A federal jury in the Eastern district of Missouri has awarded Bader Farms $265 million in damages in a lawsuit accusing BASF and Bayer of marketing a defective crop system that caused dicamba sprayed nearby to damage the farm’s peach trees. Of the award, $15 million is for compensatory damages; the remainder is punitive.
In 2015, Monsanto, now owned by Bayer, released their Xtend Crop System cotton and soybean seeds genetically modified to be tolerant to dicamba herbicide. Monsanto and BASF developed versions of dicamba intended to minimize its tendency to drift but had yet to win approval to market them.
The suit alleges that local farmers who bought the seeds sprayed their crops with existing versions of the chemical to kill weeds resistant to glyphosate herbicide. Dicamba, the suit says, drifted to the peach farm and damaged trees, resulting in a decline in the farm’s revenue.
“Monsanto pushed its Xtend seeds onto the market in Southeast Missouri with full knowledge that there was no corresponding herbicide available for in-crop use,” Bader’s complaint alleges.
Monsanto and BASF collaborated on their low-drift versions of dicamba. BASF’s Engenia and Monsanto’s XtendiMax were first approved for use in the 2017 growing season, after the Bader suit was filed. Both are in the form of a low-volatility salt meant to reduce drift after application.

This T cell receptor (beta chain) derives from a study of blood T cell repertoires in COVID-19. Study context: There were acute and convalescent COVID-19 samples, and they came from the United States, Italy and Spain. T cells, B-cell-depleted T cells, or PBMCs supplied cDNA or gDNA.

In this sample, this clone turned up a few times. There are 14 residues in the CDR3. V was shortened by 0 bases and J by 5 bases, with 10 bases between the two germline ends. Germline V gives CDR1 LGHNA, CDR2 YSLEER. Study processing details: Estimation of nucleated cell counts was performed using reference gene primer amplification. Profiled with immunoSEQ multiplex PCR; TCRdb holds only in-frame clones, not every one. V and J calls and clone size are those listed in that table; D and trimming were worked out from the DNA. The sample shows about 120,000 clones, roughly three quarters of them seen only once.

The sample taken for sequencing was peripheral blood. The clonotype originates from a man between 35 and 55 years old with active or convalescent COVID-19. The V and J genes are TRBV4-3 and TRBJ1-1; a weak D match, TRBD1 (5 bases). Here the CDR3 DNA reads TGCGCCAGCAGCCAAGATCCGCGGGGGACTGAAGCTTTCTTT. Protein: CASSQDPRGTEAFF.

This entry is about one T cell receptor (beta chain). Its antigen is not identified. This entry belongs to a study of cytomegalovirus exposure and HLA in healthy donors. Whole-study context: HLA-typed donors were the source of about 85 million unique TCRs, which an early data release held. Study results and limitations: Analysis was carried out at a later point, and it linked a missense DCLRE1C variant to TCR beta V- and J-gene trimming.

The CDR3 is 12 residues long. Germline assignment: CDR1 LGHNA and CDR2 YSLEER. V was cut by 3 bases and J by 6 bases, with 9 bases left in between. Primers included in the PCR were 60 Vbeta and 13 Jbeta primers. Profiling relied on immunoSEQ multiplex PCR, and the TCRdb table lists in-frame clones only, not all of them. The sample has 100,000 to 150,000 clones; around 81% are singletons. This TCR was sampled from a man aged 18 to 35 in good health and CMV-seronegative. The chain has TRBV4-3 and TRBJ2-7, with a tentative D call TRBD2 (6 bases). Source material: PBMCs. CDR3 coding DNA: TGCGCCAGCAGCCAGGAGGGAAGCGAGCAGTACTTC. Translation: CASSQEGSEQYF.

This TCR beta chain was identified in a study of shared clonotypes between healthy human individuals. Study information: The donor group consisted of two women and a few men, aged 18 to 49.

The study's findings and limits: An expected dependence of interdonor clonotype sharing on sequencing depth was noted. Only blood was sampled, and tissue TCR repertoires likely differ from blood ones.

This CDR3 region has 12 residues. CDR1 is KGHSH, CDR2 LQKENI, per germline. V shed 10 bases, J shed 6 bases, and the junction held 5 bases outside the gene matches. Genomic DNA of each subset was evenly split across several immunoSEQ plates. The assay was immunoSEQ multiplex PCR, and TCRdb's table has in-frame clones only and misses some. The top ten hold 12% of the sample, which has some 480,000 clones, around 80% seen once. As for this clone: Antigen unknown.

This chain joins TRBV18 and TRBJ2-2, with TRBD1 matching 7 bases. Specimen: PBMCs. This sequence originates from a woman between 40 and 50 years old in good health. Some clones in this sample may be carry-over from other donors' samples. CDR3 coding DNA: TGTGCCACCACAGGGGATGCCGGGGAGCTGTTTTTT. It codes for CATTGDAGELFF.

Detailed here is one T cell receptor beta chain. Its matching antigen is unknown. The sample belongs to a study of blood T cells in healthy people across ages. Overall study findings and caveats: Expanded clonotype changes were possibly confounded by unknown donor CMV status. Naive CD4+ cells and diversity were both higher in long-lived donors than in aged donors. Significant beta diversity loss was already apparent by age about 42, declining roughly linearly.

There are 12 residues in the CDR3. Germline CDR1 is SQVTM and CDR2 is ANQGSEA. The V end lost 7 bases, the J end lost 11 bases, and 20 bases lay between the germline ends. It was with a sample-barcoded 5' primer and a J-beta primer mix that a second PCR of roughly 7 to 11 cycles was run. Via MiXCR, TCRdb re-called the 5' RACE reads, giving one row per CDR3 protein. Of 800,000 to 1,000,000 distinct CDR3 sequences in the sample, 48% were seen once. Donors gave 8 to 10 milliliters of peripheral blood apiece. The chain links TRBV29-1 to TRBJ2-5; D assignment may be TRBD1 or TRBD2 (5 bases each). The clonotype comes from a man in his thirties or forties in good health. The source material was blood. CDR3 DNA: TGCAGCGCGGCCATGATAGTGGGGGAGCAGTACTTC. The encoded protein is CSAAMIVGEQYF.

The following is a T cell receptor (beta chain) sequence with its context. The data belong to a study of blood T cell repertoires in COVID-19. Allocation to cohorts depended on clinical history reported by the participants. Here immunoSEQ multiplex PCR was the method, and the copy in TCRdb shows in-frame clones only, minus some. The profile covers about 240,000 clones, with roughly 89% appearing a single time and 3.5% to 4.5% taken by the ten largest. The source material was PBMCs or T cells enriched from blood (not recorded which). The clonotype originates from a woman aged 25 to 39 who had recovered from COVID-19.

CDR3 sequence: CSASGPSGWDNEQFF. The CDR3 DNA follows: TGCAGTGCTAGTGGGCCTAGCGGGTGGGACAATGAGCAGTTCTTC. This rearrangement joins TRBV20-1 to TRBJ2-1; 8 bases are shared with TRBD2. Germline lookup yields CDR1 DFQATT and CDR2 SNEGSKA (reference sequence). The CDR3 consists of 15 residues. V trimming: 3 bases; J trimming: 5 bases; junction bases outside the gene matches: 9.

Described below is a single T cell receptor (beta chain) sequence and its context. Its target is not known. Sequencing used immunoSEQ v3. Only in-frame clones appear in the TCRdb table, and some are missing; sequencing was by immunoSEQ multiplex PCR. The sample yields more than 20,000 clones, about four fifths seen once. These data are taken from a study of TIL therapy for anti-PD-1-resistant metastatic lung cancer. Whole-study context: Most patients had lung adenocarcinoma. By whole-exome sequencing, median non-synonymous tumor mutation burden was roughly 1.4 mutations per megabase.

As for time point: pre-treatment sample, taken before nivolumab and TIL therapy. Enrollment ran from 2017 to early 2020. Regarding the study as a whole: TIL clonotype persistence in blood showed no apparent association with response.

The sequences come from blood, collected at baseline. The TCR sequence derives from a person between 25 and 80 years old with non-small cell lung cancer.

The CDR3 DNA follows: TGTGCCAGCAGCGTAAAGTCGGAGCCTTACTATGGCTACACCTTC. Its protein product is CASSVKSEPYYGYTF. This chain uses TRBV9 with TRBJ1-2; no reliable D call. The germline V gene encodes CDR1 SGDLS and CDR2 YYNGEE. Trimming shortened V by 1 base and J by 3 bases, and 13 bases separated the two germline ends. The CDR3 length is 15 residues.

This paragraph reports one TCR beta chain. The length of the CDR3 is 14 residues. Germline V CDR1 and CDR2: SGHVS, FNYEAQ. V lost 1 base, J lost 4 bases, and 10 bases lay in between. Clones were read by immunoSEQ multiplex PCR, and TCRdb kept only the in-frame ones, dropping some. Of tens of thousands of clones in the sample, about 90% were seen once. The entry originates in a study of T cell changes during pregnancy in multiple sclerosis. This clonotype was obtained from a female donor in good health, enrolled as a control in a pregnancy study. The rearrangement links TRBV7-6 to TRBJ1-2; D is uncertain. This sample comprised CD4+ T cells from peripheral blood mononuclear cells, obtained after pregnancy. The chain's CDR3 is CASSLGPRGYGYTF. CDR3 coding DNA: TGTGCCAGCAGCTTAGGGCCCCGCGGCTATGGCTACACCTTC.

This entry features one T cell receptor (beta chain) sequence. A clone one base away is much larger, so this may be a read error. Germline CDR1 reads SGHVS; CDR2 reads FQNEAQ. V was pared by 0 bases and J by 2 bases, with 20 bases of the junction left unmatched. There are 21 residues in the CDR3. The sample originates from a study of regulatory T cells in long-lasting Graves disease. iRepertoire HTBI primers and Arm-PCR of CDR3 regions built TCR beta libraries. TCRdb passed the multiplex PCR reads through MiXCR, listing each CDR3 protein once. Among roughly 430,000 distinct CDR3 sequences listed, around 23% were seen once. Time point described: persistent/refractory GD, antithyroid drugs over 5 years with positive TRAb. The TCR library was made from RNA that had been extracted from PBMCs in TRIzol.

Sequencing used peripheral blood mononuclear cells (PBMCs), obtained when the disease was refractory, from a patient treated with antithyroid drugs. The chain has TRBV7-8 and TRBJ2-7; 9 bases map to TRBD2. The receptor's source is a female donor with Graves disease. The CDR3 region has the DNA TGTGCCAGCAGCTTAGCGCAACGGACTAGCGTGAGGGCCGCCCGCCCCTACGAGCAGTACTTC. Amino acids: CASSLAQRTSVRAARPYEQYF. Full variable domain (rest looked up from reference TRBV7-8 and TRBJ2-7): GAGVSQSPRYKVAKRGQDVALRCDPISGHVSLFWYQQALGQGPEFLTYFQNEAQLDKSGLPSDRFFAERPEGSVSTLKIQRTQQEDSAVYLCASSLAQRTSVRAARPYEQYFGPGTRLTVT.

The new products did not stop reports of off-target drift. Farmers reported thousands of cases of suspected damage from dicamba to five departments of agriculture in 2017. Missouri temporarily banned sales of all dicamba products in July of that year. Regulators have since tightened restrictions on dicamba use, though complaints continue.
BASF and Bayer say they will appeal the verdict in the Bader case, which is the first dicamba damage suit to go to trial. Bayer says there was no evidence its products were present on the Bader farm and says poor weather and disease damaged the peach trees.
Kevin Bradley, a professor of plant science at the University of Missouri, tells C&EN that sampling may not turn up evidence of dicamba. Plants metabolize the herbicide to non-detectable levels within two weeks, which is often soon after damage is visible.